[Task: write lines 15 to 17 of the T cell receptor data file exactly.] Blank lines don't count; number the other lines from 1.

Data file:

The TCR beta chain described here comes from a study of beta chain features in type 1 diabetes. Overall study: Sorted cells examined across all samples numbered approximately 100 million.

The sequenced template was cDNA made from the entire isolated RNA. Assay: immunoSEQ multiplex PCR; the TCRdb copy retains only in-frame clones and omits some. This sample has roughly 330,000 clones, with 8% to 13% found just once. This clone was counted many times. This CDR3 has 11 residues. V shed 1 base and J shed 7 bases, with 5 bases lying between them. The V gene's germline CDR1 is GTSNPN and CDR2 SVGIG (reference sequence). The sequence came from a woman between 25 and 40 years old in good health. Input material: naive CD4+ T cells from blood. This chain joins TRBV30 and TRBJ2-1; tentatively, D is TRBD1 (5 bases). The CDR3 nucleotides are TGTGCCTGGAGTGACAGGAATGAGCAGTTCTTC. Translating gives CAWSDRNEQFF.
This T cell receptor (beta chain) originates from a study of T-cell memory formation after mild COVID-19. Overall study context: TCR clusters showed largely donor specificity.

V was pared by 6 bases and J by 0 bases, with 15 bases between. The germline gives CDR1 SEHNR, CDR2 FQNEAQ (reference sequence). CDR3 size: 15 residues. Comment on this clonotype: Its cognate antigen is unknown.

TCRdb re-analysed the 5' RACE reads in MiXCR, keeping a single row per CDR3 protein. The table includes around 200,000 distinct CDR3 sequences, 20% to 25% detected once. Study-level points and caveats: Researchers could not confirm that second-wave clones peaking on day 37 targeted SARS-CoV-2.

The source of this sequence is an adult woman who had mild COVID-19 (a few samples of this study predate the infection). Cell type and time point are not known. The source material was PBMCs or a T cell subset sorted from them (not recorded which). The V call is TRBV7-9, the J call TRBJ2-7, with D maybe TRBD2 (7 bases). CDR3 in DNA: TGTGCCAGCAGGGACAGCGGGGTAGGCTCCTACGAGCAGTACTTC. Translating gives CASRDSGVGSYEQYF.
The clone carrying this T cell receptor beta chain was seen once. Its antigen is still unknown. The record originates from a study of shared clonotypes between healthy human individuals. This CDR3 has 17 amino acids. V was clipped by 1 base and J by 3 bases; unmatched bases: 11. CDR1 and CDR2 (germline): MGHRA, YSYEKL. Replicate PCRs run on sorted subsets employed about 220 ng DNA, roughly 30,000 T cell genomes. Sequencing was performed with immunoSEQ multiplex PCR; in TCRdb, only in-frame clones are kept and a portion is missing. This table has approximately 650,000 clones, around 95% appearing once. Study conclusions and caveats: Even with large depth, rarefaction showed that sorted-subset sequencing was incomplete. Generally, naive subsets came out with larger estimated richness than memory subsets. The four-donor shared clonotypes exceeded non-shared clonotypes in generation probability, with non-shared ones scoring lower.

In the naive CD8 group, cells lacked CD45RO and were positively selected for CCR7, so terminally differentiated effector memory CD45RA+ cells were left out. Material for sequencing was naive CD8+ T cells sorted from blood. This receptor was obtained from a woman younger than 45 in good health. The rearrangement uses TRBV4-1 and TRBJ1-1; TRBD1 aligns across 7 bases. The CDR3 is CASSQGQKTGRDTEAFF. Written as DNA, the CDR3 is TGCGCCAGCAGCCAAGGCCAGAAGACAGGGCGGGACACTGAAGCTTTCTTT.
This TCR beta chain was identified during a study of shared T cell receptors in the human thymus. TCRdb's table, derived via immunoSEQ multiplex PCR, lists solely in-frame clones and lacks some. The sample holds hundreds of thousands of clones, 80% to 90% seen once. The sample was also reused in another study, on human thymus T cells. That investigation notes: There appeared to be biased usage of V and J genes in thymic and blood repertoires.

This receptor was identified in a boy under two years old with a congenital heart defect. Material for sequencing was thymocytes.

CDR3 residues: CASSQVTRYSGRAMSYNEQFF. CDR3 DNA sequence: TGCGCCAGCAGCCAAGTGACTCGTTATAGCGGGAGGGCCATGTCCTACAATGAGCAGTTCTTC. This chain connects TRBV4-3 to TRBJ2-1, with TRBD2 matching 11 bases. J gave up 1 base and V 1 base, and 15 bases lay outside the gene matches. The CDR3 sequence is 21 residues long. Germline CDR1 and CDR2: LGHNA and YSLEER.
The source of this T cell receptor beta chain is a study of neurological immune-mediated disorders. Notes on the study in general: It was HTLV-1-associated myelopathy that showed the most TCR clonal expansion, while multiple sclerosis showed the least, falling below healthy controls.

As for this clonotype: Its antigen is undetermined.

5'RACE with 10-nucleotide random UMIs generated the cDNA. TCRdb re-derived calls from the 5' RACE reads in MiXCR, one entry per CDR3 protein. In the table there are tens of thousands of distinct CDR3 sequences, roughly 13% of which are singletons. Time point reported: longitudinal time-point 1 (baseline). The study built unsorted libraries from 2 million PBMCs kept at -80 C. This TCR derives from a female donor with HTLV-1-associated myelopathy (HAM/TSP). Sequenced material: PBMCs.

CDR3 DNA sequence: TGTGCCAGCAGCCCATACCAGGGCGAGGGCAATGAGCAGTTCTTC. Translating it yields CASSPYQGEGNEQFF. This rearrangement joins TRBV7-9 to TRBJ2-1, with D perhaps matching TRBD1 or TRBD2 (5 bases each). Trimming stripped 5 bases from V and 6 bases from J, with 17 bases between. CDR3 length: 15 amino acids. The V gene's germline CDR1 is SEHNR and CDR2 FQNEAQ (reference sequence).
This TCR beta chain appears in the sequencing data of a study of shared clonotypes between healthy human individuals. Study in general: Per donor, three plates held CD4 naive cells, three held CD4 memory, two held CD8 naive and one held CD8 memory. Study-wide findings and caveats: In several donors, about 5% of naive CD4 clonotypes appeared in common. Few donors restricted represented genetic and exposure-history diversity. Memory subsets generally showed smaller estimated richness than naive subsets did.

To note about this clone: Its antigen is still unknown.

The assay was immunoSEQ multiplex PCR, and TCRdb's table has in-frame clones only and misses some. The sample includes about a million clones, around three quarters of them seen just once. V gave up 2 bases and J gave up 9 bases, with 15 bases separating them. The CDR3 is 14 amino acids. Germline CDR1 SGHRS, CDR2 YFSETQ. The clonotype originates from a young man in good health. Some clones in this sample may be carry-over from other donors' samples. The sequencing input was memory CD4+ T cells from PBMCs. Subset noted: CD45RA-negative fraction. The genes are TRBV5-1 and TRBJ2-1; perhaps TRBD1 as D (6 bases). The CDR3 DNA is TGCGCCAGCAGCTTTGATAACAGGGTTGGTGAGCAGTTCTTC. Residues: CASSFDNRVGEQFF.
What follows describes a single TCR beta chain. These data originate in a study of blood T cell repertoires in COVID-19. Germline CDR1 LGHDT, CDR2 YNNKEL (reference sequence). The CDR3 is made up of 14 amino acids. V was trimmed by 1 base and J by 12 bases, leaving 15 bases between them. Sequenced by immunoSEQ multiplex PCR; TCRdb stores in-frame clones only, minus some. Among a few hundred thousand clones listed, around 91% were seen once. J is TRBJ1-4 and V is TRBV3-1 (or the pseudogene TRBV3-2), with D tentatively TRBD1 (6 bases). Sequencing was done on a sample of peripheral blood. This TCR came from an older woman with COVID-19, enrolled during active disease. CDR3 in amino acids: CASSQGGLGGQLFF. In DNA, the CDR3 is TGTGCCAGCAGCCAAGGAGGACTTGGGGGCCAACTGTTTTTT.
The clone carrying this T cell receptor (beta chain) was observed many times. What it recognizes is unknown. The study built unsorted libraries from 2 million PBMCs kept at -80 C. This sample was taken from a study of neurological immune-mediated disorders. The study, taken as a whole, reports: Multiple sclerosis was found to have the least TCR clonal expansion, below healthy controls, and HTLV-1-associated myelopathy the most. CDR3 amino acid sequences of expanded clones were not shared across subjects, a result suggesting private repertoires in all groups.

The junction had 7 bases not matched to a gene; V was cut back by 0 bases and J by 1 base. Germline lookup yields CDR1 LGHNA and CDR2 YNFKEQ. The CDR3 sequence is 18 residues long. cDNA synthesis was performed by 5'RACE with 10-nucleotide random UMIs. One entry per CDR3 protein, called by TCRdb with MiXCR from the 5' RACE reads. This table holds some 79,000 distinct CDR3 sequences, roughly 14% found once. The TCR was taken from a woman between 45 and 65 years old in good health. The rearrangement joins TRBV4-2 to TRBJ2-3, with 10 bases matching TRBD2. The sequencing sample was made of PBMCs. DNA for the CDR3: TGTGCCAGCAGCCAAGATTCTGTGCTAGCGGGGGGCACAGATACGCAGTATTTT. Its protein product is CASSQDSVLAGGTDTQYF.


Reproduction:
CDR3 DNA sequence: TGTGCCAGCAGCCCATACCAGGGCGAGGGCAATGAGCAGTTCTTC. Translating it yields CASSPYQGEGNEQFF. This rearrangement joins TRBV7-9 to TRBJ2-1, with D perhaps matching TRBD1 or TRBD2 (5 bases each). Trimming stripped 5 bases from V and 6 bases from J, with 17 bases between. CDR3 length: 15 amino acids. The V gene's germline CDR1 is SEHNR and CDR2 FQNEAQ (reference sequence).
This TCR beta chain appears in the sequencing data of a study of shared clonotypes between healthy human individuals. Study in general: Per donor, three plates held CD4 naive cells, three held CD4 memory, two held CD8 naive and one held CD8 memory. Study-wide findings and caveats: In several donors, about 5% of naive CD4 clonotypes appeared in common. Few donors restricted represented genetic and exposure-history diversity. Memory subsets generally showed smaller estimated richness than naive subsets did.

To note about this clone: Its antigen is still unknown.